mbr rootkits survive reinstallation?

Discussion in 'malware problems & news' started by katio, Jan 11, 2011.

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  1. katio

    katio Guest

    Doesn't reinstalling usually write a new MBR to disk?

    from http://blog.trendmicro.com/2010-in-review-10-most-remarkable-malware-in-2010/
    Does "could" mean "only under certain conditions"? For example if you only repair the OS or install to the same partition (and move the old one to Windows.old).
    What about deleting the (first) system partition and recreate that in the installer?
     
  2. Rilla927

    Rilla927 Registered Member

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    Nasty stuff, I would think wiping the disk would kill it. I use BC Total Wipe Out.
     
  3. toxinon12345

    toxinon12345 Registered Member

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    Re-installing or Re-formatting doesnt write a new MBR.
    With Re-partitioning or Zero-Fill, you can erase the current MBR.
     
  4. katio

    katio Guest

    Is there a technical reason for that? Couldn't the OS installer automatically run fixmbr* for you to rule out this possible risk once and for all?

    *assuming this is safe to do and does clean the MBR of any infection

    Personally I always wipe the first few hundred MBytes to be on the safe side but that means separating OS and data into two partitions on one disk is no real option as that way the complete partition layout is lost.
     
  5. Searching_ _ _

    Searching_ _ _ Registered Member

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    What if it were capable of changing the native max size of the drive and load drivers from beyond the native max size?
    Most wiping programs do not reset the native max size when wiping, except for one! ;)
     
  6. TheKid7

    TheKid7 Registered Member

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    Which one?
     
  7. TheKid7

    TheKid7 Registered Member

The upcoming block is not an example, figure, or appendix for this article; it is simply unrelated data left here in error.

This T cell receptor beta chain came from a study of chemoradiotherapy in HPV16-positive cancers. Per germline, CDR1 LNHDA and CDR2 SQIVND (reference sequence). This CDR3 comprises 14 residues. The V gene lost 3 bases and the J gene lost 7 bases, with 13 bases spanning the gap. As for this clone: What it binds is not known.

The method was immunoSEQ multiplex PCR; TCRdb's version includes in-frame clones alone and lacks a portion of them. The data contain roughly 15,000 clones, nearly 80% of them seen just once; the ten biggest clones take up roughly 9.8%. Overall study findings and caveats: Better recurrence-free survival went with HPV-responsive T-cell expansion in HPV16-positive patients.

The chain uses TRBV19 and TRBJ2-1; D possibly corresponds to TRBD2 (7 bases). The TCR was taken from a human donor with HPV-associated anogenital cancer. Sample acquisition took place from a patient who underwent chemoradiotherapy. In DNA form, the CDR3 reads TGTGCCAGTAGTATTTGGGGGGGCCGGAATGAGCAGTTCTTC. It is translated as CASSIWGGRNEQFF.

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    Some other software that will wipe a hard drive (write zeros to all hard drive sectors):

    1. The hard drive manufacturer's bootable diagnostics disk (freeware).

    2. Terabyte's CopyWipe (freeware).

    3. Partition Wizard bootable CD (freeware).
     
  8. katio

    katio Guest

    Whatever may be lurking there can't get executed, something needs to tell the rootkit where to look for the hidden code. That something is the MBR you just overwrote... HDD firmware rootkit/backdoor would be an option but that's really difficult to pull off if possible at all. But if we go there, why stop at MBR/HDD rootkits? You could infect the BIOS, the graphic card firmware or put a backdoor on the motherboard or even into the CPU itself. The big problem about that is: what's feasible for an automated attack by a 3rd party? Highly hardware dependent rootkits aren't, infecting the MBR is pretty reliable.

    I'm pretty sure there's more than one way to reset the drive. hdparm can do it and it's open source. You could write your own implementation of it, there's nothing rocket science about it.
     
  9. Searching_ _ _

    Searching_ _ _ Registered Member

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    Attacker's loop:

    1. Gain access
    2. Do work
    3. Go to 1

    There is a lot of effort involved in #1. What is a hole today could get patched tomorrow, so doing work (#2) is just as important as providing a path to return (#3). Your #3 has to be rock solid so that your victims actions can't affect the #3.

    Altering the native max size may be a way to leave a part of your code behind and survive all wiping methods save one, so then the question: Is the loader limited to being just on the native max sectors of the drive? No.

    Besides the sectors of the native max size we have:

    HDD Firmware (what is the market share of each firmware type, how often is the firmware upgraded?)
    The BIOS (What is the market share..)
    The Graphic Card Firmware (What is the market share..)
    The CPU (What is the market share..)

    Also, if the attacker can modify the system:
    System RAM (semi-persistent)
    Graphics RAM (semi persistent)
    Network Card Firmware (What is the market share..)
    ACPI NAND (What is the market share..)
    USB Bus cache NAND (What is the market share..)
    Router (What is the market share..)

    AFAIK, these 10 are the only persistence locations not affected by wiping the HDD. How difficult would it be, once infected, for a malware to gather the details from these 10 locations?

    With enough time and effort (Gongfu) attacker or attackers could develop a database of persistence locations for their infected group outside of the HDD. Once you develop just 1 area off of the HDD sectors your chance of being discovered and removed drops dramatically.